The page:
WALSH: Also, you guys, when you have got somebody like Donald Trump who`s
been perceived as prochoice, pro marriage equality.


SIDDIQUI: He evolves every day.

WALSH: Winning Evangelicals. I mean it`s making it really hard - I mean
Ted Cruz is doing OK. But it`s making it really hard for Ted Cruz or Scott
Walker to demagogue these issues and to say to people in Iowa this is their
top issue. No, not right now it doesn`t seem to be.

MOORE: It`s the economy. You look at the polls, one, two, three, the
economy, the economy, the economy and it still will be in November 2016.

CAPEHART: You know, Steve, you said something earlier about, you know, Jeb
Bush`s position is what President Obama`s position was. But Hillary
Clinton`s position was. We`re going back five, sometimes ten years to try
to say, see, look, we`re not that different from the Democrats. But the
entire Democratic Party is fully into - pro-marriage equality. At what
point will the Republican Party catch up, not just with the Democratic
Party, but with the nation?

MOORE: Look, I mean, the truth is - if you went back ten years -- the
Republicans won the election in 2004, in large part, because of the gay
marriage issue, where voters voted - were against it. So there`s been a
huge shift. Who knows what`s going to happen with the future of this

WALSH: It`s not going to shift back. We do know that. It`s not going to
shift back.

MOORE: I don`t know that.

SIDDIQUI: This could be, I think, the last presidential election where a
candidate for president says I am opposed to same-sex marriage. I think a
lot of people see it that way. Because the tide has just turned so
dramatically over the last couple of years.

CAPEHART: And I don`t know if you heard that. Steve just said you`re
probably right.


CAPEHART: Still ahead, new polling out of Iowa that has one pollster
asking whether it`s 2008 all over again for Hillary Clinton. We`ll take a
closer look.

But first, when you absolutely, positively want to make the headlines
overnight, we`ll have Governor Chris Christie`s brash words on immigration
next. Stay with us.



CHRIS CHRISTIE: We let people come to this country with visas and the
minute they come in, we lose track of them. We can`t -- here is what I`m
going to do as president. I`m going to ask Fred Smith, the founder of
FedEx, come work for the government for three months ...


CHRISTIE: Just come for three months to immigration and customs
enforcement and show these people ....


CAPEHART: That was Chris Christie in New Hampshire yesterday. So, this is
kicking off this morning`s other news headlines. Chris Christie is -- OK.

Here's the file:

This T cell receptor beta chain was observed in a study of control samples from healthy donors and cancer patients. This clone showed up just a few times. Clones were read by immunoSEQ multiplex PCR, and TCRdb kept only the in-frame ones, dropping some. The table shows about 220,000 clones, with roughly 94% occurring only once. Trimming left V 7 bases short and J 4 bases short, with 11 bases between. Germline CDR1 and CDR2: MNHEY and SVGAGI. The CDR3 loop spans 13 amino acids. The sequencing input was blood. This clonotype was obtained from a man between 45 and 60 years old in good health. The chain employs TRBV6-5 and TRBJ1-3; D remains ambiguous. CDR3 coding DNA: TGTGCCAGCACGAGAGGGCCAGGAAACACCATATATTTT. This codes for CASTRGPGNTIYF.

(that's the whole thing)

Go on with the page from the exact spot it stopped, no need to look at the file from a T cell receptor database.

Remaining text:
We just heard what he had to say. What`s your knee-jerk reaction? I`m
sort of speechless.

SIDDIQUI: I`m sure that the answer to the Republican Party`s image
perception with Latino voters is still liking immigrants to packages. This
is probably - although, it`s not quite, of course, verbatim what he did.

WALSH: No, but it`s close. I mean I was worried that Donald Trump wanted
to put them on box cars, but Christie just wants to put them in boxes,
which I think is a little bit more humane.

CAPEHART: I mean, how -- how would they do this? What - in the passport,
in the ...

MOORE: I think there`s a broader point here, which is what Donald Trump
has tapped into - it`s really - tapped into, and by the way, I`m about as
pro-immigration person as can you find. I think immigrants are incredibly
important for the American economy and for our society. But there is a
rage out there among conservatives, independents and even - that this
illegal immigration problem has not been solved and that the politicians
are doing nothing about it. Now, I think those kinds of ideas that -- the
American people can`t understand. We said this 20 years, do something
about illegal immigration. Nothing is getting done. And that`s - that`s

WALSH: First of all, I don`t know any liberals who are enraged about it.
Second of all ....

MOORE: They`re not enraged about the people being here illegally?

WALSH: The bipartisan bill that was passed ...

CAPEHART: Exactly.

WALSH: ... would put billions into enforcement, would have added 3500
border patrol officers, which has doubled since 2004 already.

MOORE: That`s true. That`s true.

WALSH: Impose and verify.

SIDDIQUI: This is a problem the Republican Party`s own making.
Congressional leaders could have dealt with this.


SIDDIQUI: And they had an opportunity. And it`s not that the house ...

MOORE: Barack Obama does not want to get this done.